Nash, C.A. (1984) Policies Towards Suburban Rail Services in Britain and West Germany – A Comparison. Working Paper. Institute of Transport Studies, University of Leeds , Leeds, UK.
In 1981, the eight S-Bahn systems of the Federal Republic of Germany carried around 7,000m passenger kilometres of traffic. By contrast, the local rail services operated by British Rail on behalf of the British Passenger Transport Executives were expected to carry around 2,000m passenger kilometres. (Table 1). The aim of this paper is to explore some of the reasons for this enormous difference is the role played by suburban rail systems between the two countries. As illustration, the particular cases of Munich and Greater Manchester will be discussed in somewhat more detail.
In the first section, some issues of background information and history will be discussed. Following this, the organisational and financial arrangements regarding the provision of urban rail services in the two countries are explained. Public transport policies and the procedures for the evaluation of rail investments are then considered, and the interaction of all the various elements illustrated in case studies of Munich and Manchester. Finally, some comments on likely future developments are put forward.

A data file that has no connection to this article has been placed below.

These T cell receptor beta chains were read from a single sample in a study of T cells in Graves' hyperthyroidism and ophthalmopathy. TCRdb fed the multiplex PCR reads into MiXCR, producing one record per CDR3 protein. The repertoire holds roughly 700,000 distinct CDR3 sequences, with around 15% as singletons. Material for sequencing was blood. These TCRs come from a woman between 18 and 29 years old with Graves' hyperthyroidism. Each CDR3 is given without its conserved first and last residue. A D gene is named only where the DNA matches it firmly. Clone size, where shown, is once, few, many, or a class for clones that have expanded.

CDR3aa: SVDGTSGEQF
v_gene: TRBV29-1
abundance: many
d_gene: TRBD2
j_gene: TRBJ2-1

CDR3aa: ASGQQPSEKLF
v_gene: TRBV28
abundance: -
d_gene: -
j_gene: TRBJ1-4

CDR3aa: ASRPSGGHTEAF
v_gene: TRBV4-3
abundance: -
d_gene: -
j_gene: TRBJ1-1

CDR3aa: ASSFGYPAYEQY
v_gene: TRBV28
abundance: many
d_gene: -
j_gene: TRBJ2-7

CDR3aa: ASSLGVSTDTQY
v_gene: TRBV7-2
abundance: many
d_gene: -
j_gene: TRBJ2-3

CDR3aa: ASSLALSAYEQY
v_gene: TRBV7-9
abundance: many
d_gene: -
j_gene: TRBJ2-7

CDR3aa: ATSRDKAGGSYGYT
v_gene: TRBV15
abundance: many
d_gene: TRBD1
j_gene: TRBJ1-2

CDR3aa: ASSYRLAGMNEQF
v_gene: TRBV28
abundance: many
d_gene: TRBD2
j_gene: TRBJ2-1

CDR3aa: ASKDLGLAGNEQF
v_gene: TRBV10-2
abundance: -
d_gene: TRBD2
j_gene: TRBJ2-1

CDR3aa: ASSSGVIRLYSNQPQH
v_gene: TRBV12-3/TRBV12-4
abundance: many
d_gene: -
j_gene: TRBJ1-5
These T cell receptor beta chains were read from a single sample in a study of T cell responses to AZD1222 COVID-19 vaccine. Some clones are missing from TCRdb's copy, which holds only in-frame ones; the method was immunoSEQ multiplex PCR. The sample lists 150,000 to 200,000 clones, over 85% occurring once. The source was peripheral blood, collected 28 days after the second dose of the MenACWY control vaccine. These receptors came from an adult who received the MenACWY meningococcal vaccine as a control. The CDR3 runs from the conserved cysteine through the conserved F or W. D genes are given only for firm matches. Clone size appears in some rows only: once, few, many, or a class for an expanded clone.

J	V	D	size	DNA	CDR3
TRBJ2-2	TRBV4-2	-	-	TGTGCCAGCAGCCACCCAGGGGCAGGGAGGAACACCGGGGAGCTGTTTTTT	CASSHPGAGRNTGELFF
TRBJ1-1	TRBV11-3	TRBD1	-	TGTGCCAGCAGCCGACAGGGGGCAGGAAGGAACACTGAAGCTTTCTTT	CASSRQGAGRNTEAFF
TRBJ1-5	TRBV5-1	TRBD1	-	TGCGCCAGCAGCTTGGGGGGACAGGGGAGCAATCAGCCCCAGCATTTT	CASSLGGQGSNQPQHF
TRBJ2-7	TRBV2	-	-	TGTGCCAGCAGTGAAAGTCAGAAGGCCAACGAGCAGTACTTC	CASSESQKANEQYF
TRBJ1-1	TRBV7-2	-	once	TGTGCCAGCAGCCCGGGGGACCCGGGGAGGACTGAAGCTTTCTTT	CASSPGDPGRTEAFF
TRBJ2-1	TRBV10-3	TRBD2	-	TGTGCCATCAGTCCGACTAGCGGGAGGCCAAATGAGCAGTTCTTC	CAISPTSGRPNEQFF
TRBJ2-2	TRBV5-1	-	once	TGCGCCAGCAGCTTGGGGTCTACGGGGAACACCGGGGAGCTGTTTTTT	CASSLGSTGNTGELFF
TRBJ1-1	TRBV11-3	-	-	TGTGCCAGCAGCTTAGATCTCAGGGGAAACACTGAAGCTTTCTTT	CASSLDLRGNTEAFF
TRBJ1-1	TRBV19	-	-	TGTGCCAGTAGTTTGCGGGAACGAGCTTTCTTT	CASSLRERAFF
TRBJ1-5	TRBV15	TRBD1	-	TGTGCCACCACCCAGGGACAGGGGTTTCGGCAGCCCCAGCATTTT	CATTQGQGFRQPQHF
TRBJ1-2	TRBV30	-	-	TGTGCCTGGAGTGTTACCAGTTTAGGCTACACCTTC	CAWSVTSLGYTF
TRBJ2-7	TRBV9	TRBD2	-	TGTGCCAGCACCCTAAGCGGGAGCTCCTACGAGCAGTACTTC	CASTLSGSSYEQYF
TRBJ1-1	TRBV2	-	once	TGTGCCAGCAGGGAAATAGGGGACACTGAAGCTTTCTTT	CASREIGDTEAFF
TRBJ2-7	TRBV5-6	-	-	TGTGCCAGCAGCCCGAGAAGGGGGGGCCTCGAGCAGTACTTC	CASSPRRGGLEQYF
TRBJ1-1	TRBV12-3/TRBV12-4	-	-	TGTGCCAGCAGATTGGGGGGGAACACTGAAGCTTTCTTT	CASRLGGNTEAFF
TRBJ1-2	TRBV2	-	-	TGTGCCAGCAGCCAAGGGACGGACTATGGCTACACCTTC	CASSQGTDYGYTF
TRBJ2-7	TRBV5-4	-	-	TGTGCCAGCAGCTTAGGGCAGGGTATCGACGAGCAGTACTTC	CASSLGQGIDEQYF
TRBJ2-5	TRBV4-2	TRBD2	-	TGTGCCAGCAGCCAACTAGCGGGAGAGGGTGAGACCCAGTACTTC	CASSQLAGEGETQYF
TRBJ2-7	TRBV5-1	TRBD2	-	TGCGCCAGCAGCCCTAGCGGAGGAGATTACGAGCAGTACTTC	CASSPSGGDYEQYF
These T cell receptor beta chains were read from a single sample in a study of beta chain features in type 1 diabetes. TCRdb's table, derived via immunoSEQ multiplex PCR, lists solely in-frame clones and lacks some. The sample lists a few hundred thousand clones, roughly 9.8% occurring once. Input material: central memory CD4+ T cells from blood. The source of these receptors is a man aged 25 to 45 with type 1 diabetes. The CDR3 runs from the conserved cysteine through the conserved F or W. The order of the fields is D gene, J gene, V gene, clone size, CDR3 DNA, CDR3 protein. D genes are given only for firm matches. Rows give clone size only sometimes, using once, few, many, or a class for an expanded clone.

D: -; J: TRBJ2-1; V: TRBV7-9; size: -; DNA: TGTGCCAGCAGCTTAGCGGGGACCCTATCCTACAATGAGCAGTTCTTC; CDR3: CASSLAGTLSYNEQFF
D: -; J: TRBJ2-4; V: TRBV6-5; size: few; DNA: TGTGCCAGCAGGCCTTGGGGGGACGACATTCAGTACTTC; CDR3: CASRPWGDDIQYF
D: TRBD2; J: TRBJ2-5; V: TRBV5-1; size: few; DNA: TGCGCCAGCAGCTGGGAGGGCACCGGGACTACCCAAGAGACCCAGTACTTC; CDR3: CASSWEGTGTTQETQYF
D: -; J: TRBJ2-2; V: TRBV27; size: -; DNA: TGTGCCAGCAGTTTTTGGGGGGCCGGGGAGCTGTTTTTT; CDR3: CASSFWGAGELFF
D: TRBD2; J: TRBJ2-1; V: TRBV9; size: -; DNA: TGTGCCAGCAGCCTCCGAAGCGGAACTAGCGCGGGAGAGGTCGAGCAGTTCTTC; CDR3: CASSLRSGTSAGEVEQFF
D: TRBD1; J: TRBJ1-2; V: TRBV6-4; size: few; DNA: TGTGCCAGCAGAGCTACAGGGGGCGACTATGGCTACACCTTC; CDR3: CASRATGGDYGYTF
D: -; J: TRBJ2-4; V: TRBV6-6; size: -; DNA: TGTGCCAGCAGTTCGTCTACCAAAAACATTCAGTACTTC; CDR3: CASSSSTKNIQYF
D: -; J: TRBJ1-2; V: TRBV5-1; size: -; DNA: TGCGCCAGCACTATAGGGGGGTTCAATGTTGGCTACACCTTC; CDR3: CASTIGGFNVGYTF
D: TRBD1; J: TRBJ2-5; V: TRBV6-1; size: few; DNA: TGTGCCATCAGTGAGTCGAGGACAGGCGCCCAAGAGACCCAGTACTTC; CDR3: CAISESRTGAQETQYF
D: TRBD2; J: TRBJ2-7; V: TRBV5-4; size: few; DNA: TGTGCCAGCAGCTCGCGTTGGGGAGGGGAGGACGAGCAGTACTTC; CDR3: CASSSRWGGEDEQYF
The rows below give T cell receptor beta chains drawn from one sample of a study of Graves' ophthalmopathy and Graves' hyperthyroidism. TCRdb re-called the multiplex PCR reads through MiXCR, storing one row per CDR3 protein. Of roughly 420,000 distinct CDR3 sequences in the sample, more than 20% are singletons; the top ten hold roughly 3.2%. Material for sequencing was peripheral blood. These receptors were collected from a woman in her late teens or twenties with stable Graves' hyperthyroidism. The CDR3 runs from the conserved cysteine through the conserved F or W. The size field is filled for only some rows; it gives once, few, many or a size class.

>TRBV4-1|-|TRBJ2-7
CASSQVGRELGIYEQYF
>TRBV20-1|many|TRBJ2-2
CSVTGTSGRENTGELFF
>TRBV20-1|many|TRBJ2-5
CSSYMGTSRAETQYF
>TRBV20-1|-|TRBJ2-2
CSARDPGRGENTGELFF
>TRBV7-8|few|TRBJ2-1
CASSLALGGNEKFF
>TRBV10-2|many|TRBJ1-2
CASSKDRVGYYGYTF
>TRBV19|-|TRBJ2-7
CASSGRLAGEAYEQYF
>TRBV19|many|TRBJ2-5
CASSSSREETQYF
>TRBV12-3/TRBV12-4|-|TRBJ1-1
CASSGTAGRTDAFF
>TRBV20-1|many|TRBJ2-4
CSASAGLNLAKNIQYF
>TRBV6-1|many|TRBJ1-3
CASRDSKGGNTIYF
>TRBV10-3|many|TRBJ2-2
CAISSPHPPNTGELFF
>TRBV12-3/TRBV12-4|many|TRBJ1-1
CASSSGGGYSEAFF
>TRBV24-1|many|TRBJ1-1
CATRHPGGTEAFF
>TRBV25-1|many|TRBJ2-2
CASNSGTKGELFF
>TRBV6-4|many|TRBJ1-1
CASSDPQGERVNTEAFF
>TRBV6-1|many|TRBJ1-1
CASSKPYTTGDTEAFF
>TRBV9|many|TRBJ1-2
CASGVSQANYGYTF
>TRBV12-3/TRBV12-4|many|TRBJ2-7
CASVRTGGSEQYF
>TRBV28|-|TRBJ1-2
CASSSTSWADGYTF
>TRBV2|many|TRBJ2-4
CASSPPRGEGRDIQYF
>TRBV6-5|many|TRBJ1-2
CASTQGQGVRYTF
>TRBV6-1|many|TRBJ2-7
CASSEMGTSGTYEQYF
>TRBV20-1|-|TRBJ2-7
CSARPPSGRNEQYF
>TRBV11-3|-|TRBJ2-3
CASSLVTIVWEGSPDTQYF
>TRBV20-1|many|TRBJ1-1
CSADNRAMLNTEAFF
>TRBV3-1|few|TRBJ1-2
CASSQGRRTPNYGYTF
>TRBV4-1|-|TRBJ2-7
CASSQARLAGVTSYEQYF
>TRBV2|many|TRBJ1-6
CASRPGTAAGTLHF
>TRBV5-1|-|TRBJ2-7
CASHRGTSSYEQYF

|Copyright, Publisher and Additional Information:||Copyright of the Institute of Transport Studies, University Of Leeds|
|Institution:||The University of Leeds|
|Academic Units:||The University of Leeds > Faculty of Environment (Leeds) > Institute for Transport Studies (Leeds)|
|Depositing User:||Adrian May|
|Date Deposited:||14 Jun 2007|
|Last Modified:||17 Sep 2016 17:37|
|Publisher:||Institute of Transport Studies, University of Leeds|
|Identification Number:||Working Paper 174|